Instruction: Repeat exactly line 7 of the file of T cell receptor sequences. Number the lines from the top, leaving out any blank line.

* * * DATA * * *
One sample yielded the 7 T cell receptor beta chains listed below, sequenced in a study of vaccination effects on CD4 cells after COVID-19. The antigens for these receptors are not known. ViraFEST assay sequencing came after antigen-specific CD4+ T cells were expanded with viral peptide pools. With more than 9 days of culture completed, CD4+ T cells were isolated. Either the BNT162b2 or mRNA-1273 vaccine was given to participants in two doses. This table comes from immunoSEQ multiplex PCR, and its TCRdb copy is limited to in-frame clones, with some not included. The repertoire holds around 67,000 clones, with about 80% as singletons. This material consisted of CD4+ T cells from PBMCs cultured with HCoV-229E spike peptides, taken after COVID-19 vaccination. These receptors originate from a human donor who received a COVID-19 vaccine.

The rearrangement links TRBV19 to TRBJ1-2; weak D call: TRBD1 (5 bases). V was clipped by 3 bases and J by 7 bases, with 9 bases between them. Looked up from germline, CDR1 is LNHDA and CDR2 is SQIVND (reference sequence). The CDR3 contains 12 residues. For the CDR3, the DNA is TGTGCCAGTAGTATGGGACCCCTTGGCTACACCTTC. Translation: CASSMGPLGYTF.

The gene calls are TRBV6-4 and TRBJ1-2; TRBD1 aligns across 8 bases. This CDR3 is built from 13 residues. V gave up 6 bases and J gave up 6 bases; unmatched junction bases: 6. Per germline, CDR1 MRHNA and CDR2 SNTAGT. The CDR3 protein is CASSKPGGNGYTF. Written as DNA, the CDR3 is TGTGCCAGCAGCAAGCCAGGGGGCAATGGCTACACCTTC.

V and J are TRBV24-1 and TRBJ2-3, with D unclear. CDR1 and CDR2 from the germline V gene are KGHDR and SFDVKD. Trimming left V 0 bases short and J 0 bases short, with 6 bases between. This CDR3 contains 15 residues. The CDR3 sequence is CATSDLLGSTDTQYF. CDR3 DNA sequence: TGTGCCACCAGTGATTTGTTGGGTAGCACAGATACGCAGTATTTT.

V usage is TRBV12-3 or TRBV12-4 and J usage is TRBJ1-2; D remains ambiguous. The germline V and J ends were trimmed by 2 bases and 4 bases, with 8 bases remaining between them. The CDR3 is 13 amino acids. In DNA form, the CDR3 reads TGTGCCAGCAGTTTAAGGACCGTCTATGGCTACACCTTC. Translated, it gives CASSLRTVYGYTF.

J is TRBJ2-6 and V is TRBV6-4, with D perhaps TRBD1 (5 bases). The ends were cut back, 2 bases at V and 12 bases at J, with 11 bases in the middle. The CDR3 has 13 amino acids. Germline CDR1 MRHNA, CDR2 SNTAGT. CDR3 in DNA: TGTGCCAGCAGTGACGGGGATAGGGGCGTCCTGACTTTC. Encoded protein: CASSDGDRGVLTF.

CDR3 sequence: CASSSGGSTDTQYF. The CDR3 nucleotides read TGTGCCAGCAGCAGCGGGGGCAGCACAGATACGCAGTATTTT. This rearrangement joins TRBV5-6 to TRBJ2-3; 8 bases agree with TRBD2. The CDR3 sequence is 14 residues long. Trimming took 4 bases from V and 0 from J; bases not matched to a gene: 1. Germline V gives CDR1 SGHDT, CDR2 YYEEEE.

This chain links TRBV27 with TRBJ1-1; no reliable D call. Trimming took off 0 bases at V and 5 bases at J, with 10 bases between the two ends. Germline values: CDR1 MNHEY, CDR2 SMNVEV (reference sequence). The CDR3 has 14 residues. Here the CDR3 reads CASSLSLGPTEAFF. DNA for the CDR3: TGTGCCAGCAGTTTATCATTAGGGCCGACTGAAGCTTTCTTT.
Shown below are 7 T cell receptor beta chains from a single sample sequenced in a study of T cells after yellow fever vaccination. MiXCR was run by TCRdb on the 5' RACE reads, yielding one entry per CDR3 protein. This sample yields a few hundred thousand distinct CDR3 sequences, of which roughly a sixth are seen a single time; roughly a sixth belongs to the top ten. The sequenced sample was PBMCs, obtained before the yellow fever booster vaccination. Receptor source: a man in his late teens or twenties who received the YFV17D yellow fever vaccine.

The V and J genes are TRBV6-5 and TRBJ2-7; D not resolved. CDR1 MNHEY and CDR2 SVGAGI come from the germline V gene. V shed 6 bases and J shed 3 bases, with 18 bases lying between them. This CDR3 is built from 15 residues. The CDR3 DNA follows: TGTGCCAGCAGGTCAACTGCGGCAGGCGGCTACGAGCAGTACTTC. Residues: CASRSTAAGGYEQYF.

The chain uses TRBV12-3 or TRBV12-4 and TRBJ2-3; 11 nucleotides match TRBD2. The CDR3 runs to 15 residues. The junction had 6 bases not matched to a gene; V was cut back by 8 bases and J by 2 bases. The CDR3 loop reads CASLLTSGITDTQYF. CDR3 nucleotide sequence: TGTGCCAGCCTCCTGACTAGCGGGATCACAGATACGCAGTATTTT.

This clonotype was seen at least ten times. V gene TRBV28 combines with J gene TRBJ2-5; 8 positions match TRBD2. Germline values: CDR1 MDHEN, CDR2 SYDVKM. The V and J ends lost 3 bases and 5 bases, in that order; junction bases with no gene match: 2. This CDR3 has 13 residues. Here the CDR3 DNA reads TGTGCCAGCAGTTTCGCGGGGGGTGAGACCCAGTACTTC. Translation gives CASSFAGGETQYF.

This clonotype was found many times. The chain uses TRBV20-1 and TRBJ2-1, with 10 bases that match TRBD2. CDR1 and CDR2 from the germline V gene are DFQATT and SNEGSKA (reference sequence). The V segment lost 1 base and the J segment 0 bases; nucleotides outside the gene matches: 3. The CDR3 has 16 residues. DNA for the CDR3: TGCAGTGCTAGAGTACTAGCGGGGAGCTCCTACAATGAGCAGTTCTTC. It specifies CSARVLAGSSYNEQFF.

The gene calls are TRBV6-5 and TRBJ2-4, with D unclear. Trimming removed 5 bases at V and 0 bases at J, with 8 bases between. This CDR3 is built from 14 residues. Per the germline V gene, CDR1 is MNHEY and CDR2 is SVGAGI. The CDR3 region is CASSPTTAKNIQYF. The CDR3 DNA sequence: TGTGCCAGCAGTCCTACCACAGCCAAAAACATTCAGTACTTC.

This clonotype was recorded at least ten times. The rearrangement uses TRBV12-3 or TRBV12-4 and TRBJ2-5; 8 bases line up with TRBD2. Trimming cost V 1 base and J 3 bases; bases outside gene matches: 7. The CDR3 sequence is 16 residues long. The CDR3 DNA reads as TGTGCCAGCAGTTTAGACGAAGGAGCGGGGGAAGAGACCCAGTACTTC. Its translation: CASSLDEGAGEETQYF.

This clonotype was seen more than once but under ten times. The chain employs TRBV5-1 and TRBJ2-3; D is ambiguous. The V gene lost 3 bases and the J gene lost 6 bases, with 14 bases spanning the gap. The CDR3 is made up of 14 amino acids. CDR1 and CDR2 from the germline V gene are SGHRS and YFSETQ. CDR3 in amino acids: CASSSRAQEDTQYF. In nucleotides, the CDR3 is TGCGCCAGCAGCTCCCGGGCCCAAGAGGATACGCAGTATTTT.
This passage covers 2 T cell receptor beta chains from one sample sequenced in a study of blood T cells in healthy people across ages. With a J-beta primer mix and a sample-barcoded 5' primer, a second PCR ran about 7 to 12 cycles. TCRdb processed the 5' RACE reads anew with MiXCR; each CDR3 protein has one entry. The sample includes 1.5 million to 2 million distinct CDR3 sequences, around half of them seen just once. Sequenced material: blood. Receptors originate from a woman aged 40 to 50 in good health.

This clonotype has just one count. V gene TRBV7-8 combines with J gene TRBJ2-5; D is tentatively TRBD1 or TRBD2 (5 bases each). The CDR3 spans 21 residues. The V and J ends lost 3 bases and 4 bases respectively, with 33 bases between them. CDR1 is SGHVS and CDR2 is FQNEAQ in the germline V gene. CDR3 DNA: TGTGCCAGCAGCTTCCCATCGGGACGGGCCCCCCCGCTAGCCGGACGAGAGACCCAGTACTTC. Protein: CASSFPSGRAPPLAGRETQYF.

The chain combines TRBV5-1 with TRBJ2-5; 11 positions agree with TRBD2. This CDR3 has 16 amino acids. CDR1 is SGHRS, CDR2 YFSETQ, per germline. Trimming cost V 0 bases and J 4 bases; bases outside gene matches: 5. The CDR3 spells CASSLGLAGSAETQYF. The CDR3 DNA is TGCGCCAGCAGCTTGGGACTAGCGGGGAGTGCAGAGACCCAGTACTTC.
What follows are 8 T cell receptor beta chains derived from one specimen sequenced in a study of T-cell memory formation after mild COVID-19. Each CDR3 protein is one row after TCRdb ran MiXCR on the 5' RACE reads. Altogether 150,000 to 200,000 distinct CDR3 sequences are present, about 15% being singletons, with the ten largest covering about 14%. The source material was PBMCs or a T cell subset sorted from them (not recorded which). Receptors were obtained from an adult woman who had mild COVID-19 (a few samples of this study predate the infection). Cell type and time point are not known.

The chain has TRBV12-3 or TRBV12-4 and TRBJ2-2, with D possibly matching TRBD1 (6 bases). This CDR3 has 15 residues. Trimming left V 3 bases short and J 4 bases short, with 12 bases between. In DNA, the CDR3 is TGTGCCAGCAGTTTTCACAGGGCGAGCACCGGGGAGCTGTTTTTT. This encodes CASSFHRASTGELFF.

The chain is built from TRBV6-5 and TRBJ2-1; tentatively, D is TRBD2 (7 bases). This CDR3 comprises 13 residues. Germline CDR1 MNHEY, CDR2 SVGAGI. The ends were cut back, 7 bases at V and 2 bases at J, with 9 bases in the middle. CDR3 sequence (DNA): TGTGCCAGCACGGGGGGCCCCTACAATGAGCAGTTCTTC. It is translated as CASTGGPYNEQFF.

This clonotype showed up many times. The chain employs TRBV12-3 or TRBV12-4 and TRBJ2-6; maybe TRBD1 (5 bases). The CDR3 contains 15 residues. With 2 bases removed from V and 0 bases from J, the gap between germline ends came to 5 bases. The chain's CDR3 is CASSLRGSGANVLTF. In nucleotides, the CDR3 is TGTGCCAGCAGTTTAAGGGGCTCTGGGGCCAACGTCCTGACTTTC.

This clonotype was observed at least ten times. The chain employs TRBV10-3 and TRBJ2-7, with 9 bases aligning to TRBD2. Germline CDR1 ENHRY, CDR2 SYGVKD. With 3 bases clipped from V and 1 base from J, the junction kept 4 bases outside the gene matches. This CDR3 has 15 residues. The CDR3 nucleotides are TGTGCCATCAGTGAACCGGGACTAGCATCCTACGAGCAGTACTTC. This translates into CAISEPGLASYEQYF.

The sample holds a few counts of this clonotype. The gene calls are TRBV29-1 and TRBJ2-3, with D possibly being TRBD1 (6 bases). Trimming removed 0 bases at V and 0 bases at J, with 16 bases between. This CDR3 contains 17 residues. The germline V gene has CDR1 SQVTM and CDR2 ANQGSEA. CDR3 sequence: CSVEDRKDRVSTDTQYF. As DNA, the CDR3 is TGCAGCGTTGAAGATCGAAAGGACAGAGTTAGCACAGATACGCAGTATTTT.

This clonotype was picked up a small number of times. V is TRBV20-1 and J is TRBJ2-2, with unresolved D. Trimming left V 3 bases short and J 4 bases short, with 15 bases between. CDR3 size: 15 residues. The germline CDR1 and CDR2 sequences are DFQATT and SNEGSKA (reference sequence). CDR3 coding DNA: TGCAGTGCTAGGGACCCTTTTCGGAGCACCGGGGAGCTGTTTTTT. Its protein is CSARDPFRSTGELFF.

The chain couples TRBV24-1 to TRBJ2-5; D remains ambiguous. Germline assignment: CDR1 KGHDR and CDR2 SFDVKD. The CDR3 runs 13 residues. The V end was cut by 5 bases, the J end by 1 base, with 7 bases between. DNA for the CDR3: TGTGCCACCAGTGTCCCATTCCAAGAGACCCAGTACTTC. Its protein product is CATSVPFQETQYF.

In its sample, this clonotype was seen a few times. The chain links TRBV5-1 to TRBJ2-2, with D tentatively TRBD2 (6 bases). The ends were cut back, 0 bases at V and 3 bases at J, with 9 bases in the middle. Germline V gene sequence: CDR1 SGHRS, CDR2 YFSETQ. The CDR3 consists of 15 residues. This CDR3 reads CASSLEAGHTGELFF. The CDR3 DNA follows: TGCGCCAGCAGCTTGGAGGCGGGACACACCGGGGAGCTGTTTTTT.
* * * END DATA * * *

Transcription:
CDR3 sequence: CASSSGGSTDTQYF. The CDR3 nucleotides read TGTGCCAGCAGCAGCGGGGGCAGCACAGATACGCAGTATTTT. This rearrangement joins TRBV5-6 to TRBJ2-3; 8 bases agree with TRBD2. The CDR3 sequence is 14 residues long. Trimming took 4 bases from V and 0 from J; bases not matched to a gene: 1. Germline V gives CDR1 SGHDT, CDR2 YYEEEE.